This rather desolate but undeniably beautiful building was constructed in 1873 by the Greek Orthodox congregation of Cunda Island, off the west coast of Turkey. I watched magnificent sunsets from the hill-top restaurant here when I visited recently, and the memory helps me blot out the heavy rain and storm clouds which beset me as I gaze across North London on this gloomiest of days.
There were at the time of construction about nine thousand Greeks on the island and their new church was dedicated to Taxiarches – the archangels Michael and Gabriel. Now, almost a century and a half on, it is still the island’s most important monumental structure.
The style is neo-classical and much of the building, including dual columns, pilasters, supporting architraves and the frontal triangular pediment are made from the local stone, in Turkish sarimsak tasi (‘garlic stone’). The whole church constitutes a single-dome basilica on a rectangular foundation. Only one of its bell towers has survived.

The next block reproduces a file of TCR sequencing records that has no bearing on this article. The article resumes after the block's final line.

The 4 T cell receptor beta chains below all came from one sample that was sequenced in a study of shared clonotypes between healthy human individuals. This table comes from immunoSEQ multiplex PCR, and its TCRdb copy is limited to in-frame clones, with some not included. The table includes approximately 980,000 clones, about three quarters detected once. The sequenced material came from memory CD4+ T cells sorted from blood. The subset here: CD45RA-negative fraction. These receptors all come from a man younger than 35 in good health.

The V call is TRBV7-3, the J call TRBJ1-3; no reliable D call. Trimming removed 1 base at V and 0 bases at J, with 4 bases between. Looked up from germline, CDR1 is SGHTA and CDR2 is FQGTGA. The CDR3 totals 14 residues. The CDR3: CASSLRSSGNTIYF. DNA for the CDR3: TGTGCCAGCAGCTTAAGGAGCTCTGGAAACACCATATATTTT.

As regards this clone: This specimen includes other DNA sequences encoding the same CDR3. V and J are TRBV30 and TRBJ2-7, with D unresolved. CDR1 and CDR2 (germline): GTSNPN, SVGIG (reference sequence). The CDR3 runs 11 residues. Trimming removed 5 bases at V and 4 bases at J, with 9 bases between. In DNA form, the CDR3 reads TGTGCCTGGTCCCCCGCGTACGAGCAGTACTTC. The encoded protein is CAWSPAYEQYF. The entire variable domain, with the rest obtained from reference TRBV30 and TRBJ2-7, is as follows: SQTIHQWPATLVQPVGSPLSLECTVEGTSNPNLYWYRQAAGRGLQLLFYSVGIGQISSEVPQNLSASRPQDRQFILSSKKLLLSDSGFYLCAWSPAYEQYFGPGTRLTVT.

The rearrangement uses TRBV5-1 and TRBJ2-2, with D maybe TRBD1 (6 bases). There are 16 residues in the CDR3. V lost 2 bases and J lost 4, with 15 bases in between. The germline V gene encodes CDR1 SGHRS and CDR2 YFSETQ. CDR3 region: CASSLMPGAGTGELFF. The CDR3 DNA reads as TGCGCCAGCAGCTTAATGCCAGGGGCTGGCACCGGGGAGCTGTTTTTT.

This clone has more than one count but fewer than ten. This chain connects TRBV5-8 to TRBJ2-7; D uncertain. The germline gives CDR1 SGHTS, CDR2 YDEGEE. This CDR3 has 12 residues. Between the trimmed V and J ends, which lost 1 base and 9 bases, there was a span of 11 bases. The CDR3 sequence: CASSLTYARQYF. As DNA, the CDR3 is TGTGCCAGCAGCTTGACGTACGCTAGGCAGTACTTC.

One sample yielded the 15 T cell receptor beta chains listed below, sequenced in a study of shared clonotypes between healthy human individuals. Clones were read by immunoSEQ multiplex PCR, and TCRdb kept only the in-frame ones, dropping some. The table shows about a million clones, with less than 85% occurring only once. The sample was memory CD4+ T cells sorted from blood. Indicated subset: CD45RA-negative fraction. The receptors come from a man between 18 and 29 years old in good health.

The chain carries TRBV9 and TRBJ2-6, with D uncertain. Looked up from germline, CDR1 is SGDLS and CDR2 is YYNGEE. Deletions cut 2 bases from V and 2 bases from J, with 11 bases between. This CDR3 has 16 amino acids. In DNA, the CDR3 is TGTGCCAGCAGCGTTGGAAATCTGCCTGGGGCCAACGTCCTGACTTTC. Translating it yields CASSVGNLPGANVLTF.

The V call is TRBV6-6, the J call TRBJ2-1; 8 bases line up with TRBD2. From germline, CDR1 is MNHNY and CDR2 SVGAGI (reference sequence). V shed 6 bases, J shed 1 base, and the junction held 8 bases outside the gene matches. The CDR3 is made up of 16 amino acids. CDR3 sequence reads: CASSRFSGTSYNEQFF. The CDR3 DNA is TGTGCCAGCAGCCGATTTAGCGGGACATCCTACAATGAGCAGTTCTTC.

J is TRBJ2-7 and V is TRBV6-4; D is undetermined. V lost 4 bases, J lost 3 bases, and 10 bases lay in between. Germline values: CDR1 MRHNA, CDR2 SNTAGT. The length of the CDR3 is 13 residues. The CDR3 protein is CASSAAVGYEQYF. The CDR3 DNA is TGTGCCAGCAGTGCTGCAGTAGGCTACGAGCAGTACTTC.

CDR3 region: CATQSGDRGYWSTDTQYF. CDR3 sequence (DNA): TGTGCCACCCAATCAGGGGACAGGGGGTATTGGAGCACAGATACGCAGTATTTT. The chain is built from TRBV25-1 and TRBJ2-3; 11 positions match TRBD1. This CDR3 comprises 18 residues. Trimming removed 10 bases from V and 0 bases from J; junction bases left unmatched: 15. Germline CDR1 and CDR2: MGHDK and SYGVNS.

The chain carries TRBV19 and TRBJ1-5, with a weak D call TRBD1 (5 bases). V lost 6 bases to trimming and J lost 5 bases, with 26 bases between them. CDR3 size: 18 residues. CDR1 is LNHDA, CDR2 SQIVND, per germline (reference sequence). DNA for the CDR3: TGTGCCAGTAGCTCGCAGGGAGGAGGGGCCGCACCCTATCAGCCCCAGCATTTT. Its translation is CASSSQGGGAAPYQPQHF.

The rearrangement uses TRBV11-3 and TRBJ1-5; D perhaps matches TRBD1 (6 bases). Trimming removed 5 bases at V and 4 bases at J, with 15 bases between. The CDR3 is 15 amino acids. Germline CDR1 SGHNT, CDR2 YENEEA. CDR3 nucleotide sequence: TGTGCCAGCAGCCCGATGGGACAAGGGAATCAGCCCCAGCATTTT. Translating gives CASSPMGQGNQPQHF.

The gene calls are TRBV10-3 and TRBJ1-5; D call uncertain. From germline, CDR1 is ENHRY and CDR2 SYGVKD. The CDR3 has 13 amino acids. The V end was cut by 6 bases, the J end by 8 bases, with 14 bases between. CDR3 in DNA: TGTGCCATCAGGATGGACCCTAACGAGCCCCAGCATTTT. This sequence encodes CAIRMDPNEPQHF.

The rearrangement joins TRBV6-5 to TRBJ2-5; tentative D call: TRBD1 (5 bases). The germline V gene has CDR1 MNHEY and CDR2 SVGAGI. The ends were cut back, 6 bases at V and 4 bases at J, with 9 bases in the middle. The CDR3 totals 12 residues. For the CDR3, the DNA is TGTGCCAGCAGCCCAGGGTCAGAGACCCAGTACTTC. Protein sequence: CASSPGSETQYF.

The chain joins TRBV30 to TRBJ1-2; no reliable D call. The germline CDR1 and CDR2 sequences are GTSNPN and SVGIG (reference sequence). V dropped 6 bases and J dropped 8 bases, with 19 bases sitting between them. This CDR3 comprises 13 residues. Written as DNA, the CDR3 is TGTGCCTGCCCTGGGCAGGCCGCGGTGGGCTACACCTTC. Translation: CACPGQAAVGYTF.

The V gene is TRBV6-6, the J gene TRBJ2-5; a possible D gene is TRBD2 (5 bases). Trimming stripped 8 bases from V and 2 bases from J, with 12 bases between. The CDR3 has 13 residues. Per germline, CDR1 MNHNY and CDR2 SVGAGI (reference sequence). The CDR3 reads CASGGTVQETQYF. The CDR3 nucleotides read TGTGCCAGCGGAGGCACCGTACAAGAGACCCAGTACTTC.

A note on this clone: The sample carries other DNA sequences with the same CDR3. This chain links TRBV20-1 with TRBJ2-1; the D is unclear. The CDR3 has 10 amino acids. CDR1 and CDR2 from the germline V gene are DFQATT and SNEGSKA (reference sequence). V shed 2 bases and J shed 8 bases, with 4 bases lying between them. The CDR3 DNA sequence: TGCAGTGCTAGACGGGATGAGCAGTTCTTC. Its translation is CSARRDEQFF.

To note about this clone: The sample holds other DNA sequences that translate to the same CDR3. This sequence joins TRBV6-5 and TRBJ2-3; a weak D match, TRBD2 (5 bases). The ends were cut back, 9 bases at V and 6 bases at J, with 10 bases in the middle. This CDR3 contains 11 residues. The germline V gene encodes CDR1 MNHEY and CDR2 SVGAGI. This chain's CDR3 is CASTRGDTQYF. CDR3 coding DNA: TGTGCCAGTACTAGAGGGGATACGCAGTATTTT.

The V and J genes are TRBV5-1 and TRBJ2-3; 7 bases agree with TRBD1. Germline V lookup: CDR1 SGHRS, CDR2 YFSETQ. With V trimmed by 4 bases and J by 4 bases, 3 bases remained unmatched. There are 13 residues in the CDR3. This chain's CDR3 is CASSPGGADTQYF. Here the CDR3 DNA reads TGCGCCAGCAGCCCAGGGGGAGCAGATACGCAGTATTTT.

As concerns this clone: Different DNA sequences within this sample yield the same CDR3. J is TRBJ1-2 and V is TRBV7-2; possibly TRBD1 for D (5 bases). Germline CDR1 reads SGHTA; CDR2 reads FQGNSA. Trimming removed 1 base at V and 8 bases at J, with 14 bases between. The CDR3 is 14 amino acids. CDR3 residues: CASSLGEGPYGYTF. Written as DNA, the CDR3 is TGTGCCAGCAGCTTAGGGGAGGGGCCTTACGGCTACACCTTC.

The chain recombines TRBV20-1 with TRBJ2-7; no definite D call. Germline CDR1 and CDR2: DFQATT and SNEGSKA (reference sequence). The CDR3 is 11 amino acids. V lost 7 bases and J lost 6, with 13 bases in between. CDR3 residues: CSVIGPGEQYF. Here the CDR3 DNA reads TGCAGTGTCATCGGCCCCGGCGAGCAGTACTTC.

The building owes its excellent condition to the designation in 1976 of a large part of the island as a cultural heritage site. Artists and restoration experts have been busily transforming it in recent years and it was re-opened in 2014 as a museum, the Ayvalik Rahmi M Koc Museum.
If it no longer functions as a church, it can still be admired by visitors for its architectural beauty and interior displays. I did find one of those displays rather touching and ironic, however, in light of what happened to the original Greek community…